Over the years, we have taken great interest in ideas about technological revolutions, long waves of economic growth and resulting changes in the everyday life of consumers. Both in the academic literature and in popular accounts, much emphasis has been placed on single breakthrough technologies (e.g. the steam engine, electricity, IT) as the drivers of these revolutions. A recent paper by Italian scholar Alessandro Nuvolari argues that such a focus on so-called general purpose technologies makes little sense as these are difficult to define (technologies evolve continuously), the timing of the “usual suspects” does not match economic waves and, above all, each of these technologies was only able to emerge as the result of multiple developments (e.g. machine tools, metallurgy, thermodynamics, coal mining for the steam engine). Because of the latter, Nuvolari argues that we should re-embrace the 1950s notion of development blocks of enabling technologies that reinforce each other.
What does this mean?
The notion of general purpose technologies offers a simplistic, and hence, attractive model, but, reality is more complex and we should try to understand how multiple technologies (and entrepreneurial activities) are interrelated and mutually reinforce each other in an “autocatalytic” process. Similar to the steam age, the IT age was only possible due to simultaneous developments in adjacent fields (i.e. semiconductors, computers, software and network technology). Also, on a somewhat lower level, the smartphone revolution was the result of ongoing miniaturization in semiconductors, the development of touchscreens and mobile network technology. The value of these developments combined is far greater than the sum of the individual components.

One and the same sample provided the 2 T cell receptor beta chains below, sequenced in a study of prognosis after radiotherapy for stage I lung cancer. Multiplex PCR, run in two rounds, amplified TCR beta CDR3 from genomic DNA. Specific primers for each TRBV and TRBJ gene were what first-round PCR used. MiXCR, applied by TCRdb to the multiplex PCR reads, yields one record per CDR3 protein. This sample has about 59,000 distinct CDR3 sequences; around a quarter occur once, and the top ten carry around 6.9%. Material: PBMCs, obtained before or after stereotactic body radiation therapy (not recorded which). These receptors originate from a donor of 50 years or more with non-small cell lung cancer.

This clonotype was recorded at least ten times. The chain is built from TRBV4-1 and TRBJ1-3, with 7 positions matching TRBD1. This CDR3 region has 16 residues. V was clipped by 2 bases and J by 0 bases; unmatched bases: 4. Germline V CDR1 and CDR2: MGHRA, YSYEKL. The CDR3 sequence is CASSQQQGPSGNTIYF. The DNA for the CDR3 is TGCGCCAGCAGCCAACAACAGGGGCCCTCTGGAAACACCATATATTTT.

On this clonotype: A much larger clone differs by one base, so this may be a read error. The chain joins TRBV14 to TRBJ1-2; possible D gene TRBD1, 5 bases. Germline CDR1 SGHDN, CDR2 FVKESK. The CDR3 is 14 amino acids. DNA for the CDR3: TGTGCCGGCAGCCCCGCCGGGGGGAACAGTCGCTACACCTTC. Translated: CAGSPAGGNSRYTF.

As we noted last week, digital technology continues to evolve and the changes in any layer of the technology stack stimulate change in other layers in an autocatalytic fashion. We have also argued before that a host of new technologies are bound to herald a new revolution; A.I., quantum computing, 5G networks. Indeed, the development block approach allows for such a collection of (interrelated) technologies, instead of frantically looking for the next single general purpose technology. And, even more so, it also allows us to study the linkages between this (core) block of technologies and other potentially revolutionary (blocks of) technologies such as nano- and biotechnology that are partly based on the same enabling technology. Finally, as Nuvolari points out, this new block of technologies does not imply that older technologies (and businesses) will be blown away in a process of creative destruction. Instead, successive development blocks show dynamics of creative accumulation in terms of knowledge and supportive infrastructures.